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Publication numberUS6523255 B2
Publication typeGrant
Application numberUS 09/886,960
Publication dateFeb 25, 2003
Filing dateJun 21, 2001
Priority dateJun 21, 2001
Fee statusLapsed
Also published asUS20020194730
Publication number09886960, 886960, US 6523255 B2, US 6523255B2, US-B2-6523255, US6523255 B2, US6523255B2
InventorsDa-Yuan Shih, Keith Edward Fogel, Paul Alfred Lauro, Brian Samuel Beaman
Original AssigneeInternational Business Machines Corporation
Export CitationBiBTeX, EndNote, RefMan
External Links: USPTO, USPTO Assignment, Espacenet
Process and structure to repair damaged probes mounted on a space transformer
US 6523255 B2
Abstract
Method for repairing, reworking or replacing damaged probes that are formed using a flying lead wire bonding process used for testing integrated circuit devices and other electronic devices, with the same column and row spacing as the original probes and using the same height as the original probes.
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Claims(15)
What is claimed is:
1. A process for repairing a damaged flying lead wire attached to an electronic circuit component comprising the following steps:
removing said damaged flying lead wire from a first surface of a substrate of said electronic circuit component while leaving a ball bond attached to said first surface of said substrate;
flattening said ball bond using mechanical means to keep said ball bonds at the same height;
attaching a new flying lead wire to said ball bond which is attached to said first surface of said substrate of said electronic circuit component.
2. A process for repairing a section containing damaged probe wires comprising the following steps:
removing all probe wires in said section from a substrate of an electronic circuit component while keeping keeping all ball bonds in said section attached to said substrate;
flattening the ball bonds in said section using mechanical means to keep all said bonds at the same height;
attaching a new set of probe wires to said ball bonds which are attached to said substrate of said electronic circuit component.
3. The process according to claim 1 wherein said mechanical means is a polishing process.
4. A process according to claim 3, further including the capability to create said new flying lead wires with the same column and row spacing as the original said flying lead wires.
5. A process according to claim 4, further including the capability to create said new flying lead wires with the same wire geometry as the original said flying lead wires.
6. A process according to claim 5, further including the capability to create said new flying lead wires with the same probe height as the original said flying lead wires.
7. A process according to claim 5, further including the capability to replace, align, and attach a surface layer alignment mask to the plurality of said new flying lead wires.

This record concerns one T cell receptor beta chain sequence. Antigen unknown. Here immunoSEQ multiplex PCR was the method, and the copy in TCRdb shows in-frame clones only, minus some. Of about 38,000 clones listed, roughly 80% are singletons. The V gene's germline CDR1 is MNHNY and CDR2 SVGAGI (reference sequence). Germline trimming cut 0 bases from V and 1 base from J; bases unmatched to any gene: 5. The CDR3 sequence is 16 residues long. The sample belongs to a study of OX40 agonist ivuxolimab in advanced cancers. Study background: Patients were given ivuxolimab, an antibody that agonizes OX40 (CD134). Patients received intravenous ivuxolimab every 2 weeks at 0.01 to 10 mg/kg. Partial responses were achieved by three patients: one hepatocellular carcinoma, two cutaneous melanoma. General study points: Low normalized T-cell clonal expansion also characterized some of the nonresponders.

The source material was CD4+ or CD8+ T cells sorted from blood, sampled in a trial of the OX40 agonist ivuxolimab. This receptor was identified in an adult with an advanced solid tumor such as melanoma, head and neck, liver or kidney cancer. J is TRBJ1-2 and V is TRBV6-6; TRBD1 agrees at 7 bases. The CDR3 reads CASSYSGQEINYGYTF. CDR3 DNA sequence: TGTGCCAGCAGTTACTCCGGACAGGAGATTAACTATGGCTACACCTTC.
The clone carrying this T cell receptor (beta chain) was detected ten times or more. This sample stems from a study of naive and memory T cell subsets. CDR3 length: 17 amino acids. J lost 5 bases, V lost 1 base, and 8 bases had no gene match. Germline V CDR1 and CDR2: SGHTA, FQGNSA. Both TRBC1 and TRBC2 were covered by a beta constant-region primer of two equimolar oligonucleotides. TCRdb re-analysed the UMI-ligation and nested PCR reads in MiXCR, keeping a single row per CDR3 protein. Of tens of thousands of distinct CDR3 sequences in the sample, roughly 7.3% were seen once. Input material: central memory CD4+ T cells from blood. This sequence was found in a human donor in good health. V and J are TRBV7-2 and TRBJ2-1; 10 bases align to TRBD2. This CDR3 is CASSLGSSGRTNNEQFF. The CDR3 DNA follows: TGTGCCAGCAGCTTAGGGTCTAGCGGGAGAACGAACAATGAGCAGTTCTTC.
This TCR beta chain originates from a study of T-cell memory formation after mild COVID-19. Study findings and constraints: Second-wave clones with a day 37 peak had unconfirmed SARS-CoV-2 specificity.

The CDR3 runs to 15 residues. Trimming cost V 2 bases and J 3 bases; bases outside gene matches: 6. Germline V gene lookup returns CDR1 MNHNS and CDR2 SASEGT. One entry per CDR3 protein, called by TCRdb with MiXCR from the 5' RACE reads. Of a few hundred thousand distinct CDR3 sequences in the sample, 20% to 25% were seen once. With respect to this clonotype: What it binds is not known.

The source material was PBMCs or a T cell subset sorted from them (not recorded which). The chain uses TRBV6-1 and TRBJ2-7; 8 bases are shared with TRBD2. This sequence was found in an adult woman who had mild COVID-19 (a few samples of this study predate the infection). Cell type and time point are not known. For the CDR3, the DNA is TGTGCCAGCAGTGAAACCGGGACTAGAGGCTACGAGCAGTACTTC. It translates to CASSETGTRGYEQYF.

8. A process according to claim 5, further including the capability to replace, align, and attach a plurality of hardened tips to the plurality of said new flying lead wires.
9. The process according to claim 2 wherein said mechanical means is a polishing process.
10. A process according to claim 9, further including the capability to create said new flying lead wires with the same column and row spacing as the original said flying lead wires.
11. A process according to claim 10, further including the capability to create said new flying lead wires with the same wire geometry as the original said flying lead wires.
12. A process according to claim 11, further including the capability to create said new flying lead wires with the same probe height as the original said flying lead wires.
13. A process according to claim 12, further including the capability to replace, align, and attach a surface layer alignment mask to the plurality of said new flying lead wires.
14. A process according to claim 12, further including the capability to replace, align, and attach a plurality of hardened tips to the plurality of said new flying lead wires.
15. A process according to claim 12, further including the capability to replace, align, and attach a plurality of hardened tips to the plurality of said new flying lead wires.
Description
FIELD OF THE INVENTION

The present invention is directed to probe structures for testing of electrical interconnections to integrated circuit devices and other electronic components and particularly to testing of integrated circuit devices with rigid interconnection pads and multi-chip module packages with high density interconnection pads.

BACKGROUND OF THE INVENTION

Integrated circuit (IC) devices and other electronic components are normally tested to verify the electrical function of the device and certain devices require high temperature burn-in testing to accelerate early life failures of these devices. Wafer probing is typically done on a single chip site at temperatures ranging from 25° C.-125° C. while burn-in is typically done on diced and packaged chips at temperatures ranging from 80° C. to 150° C. Wafer probing and IC chip burn-in at elevated temperatures of up to 200° C. has several advantages and is becoming increasingly important in the semiconductor industry. Simultaneous testing of multiple chips on a single wafer has obvious advantages for reducing costs and increasing production throughput and is a logical step towards testing and burn-in of an entire wafer.

The various types of interconnection methods used to test these devices include permanent, semi-permanent, and temporary attachment techniques. The permanent and semi-permanent techniques that are typically used include soldering and wire bonding to provide a connection from the IC device to a substrate with fan out wiring or a metal lead frame package. The temporary attachment techniques include rigid and flexible probes that are used to connect the IC device to a substrate with fan out wiring or directly to the test equipment.